author = "Leah Cave and Cooper, {Matthew N} and Zubrick, {Stephen R} and Shepherd, {Carrington C J}",
year = "2019",
month = "9",
day = "6",
doi = "10.1186/s12939-019-1045-8",
language = "English",
volume = "18",
journal = "International Journal for Equity in Health",
issn = "1475-9276",
publisher = "BioMed Central",
number = "1",

}

TY - JOUR

T1 - Caregiver-perceived racial discrimination is associated with diverse mental health outcomes in Aboriginal and Torres Strait Islander children aged 7-12 years

AU - Cave, Leah

AU - Cooper, Matthew N

AU - Zubrick, Stephen R

AU - Shepherd, Carrington C J

PY - 2019/9/6

Y1 - 2019/9/6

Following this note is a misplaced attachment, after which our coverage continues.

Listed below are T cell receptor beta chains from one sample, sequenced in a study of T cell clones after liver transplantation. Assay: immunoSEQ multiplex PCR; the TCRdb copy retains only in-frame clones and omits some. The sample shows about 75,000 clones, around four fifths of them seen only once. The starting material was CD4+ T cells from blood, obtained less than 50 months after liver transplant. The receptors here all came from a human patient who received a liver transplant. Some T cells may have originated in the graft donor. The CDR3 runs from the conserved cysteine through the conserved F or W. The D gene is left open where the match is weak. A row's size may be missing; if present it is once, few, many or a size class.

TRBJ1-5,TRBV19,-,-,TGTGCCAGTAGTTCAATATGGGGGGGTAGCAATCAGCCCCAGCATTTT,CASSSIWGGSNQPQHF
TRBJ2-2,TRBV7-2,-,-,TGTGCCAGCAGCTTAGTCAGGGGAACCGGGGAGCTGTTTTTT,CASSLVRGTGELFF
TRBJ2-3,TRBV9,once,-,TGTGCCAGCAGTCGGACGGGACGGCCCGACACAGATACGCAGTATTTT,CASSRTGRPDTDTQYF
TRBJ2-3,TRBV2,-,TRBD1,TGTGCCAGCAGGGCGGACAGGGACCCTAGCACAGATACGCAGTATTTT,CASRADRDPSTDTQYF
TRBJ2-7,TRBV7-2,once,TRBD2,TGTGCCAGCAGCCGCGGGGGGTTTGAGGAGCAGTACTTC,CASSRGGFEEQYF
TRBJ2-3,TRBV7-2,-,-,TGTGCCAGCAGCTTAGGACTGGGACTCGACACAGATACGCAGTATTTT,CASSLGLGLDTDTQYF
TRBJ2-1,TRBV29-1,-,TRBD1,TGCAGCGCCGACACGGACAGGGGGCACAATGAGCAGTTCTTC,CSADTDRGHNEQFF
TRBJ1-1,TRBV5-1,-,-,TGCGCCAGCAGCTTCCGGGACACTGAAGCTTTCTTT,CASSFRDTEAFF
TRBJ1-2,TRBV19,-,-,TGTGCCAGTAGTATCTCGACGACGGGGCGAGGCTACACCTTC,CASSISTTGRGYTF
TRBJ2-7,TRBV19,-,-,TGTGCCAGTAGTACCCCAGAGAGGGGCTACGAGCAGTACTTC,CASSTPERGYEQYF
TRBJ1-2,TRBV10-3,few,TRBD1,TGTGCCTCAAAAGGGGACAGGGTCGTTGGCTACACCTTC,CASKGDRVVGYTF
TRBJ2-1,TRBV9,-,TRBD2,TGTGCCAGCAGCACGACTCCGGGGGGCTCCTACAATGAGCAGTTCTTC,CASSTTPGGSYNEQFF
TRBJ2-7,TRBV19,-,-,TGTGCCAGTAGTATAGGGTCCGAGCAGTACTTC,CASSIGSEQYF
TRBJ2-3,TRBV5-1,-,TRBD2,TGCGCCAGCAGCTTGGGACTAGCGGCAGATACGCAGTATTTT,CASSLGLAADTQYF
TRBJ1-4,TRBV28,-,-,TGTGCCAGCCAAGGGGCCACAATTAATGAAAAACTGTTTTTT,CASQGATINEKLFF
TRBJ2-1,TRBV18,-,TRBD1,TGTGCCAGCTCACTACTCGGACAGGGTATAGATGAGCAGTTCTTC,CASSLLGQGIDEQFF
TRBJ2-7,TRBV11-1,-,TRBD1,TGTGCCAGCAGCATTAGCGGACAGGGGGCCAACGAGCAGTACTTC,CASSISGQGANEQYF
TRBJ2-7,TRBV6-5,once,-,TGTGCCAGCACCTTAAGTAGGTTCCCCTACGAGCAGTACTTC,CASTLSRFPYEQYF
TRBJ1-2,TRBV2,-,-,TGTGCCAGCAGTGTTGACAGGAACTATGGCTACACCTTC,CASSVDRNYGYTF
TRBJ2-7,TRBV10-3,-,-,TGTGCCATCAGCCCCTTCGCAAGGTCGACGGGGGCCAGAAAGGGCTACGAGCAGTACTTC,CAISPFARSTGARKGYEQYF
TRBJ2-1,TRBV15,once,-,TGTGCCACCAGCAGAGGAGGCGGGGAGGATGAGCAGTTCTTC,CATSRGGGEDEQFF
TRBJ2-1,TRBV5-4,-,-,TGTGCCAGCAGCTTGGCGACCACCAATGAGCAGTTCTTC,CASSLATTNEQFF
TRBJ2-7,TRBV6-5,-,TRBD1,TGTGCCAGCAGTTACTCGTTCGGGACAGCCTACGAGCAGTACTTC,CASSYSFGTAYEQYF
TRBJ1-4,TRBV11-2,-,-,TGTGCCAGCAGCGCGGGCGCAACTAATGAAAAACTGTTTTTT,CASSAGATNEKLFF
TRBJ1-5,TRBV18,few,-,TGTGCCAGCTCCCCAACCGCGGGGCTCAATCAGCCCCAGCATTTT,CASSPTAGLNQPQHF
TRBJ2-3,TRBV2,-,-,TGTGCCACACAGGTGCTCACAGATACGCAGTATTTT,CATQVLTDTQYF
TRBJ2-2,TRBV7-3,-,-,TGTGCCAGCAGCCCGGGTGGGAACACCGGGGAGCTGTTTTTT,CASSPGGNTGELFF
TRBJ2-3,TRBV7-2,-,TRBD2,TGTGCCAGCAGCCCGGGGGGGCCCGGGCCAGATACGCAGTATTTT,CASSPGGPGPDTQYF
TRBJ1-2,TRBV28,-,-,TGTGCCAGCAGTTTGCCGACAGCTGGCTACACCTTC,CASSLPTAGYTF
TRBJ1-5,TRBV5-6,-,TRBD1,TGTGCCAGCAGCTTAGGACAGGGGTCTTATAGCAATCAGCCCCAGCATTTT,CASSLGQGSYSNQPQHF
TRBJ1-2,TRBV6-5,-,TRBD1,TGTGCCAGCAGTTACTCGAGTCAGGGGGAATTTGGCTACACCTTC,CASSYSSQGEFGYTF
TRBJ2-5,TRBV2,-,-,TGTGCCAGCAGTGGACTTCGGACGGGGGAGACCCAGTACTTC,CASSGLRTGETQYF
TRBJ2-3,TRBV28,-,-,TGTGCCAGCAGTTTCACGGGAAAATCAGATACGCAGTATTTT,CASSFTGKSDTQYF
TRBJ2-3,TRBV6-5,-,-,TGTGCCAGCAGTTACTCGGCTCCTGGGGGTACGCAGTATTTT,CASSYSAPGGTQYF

N2 - BACKGROUND: Racial discrimination is acknowledged as a central social determinant of Australian Aboriginal and Torres Strait Islander (hereafter referred to as Aboriginal) health, although quantitative empirical literature on the impacts of racism on Aboriginal children remains sparse. We use a novel, longitudinal dataset to explore the relationship between caregiver-perceived racism exposure and a range of mental health and related behavioural and physiological outcomes in childhood.METHOD: The study cohort comprised 1759 Aboriginal children aged 4-12 years from waves 2-8 (2009-2015) of the Footprints in Time: The Longitudinal Study of Indigenous Children (LSIC) dataset. We examined exposure to caregiver-perceived racism between 4 and 11 years as a predictor for mental health and related outcomes at ages 7-12 and substance use at 10-12 years. Unadjusted models and models adjusted for remoteness, community-level and family-level socio-economic status, child age and gender were used in analysis. Multilevel logistic regression was used in all analysis.RESULTS: In fully adjusted models, perceived exposure to racism at ages 4-11 was associated with twice the risk of negative mental health (95% CI: 1.3-3.0), sleep difficulties (95% CI: 1.4-3.0), and behaviour issues at school (95% CI: 1.2-2.9), 1.7 times the risk of obesity (95% CI: 1.1-2.5), and nearly 7 times the risk of trying cigarettes (95% CI: 1.1-43.9). Increased risks were also found for being underweight and trying alcohol though estimates did not reach statistical significance. There was no evidence that racism was associated with poorer general health.CONCLUSION: Exposure to racial discrimination in Aboriginal children increased the risk for a spectrum of interrelated psychological, behavioural and physiological factors linked to negative mental health. Our results further affirm the importance of interventions aimed at reducing the prevalence of racial discrimination for the benefits of population health and health inequalities. The services and institutions which aim to support the mental health and wellbeing of Aboriginal children should also support interventions to reduce racism and implement accountable policies which prioritise this goal.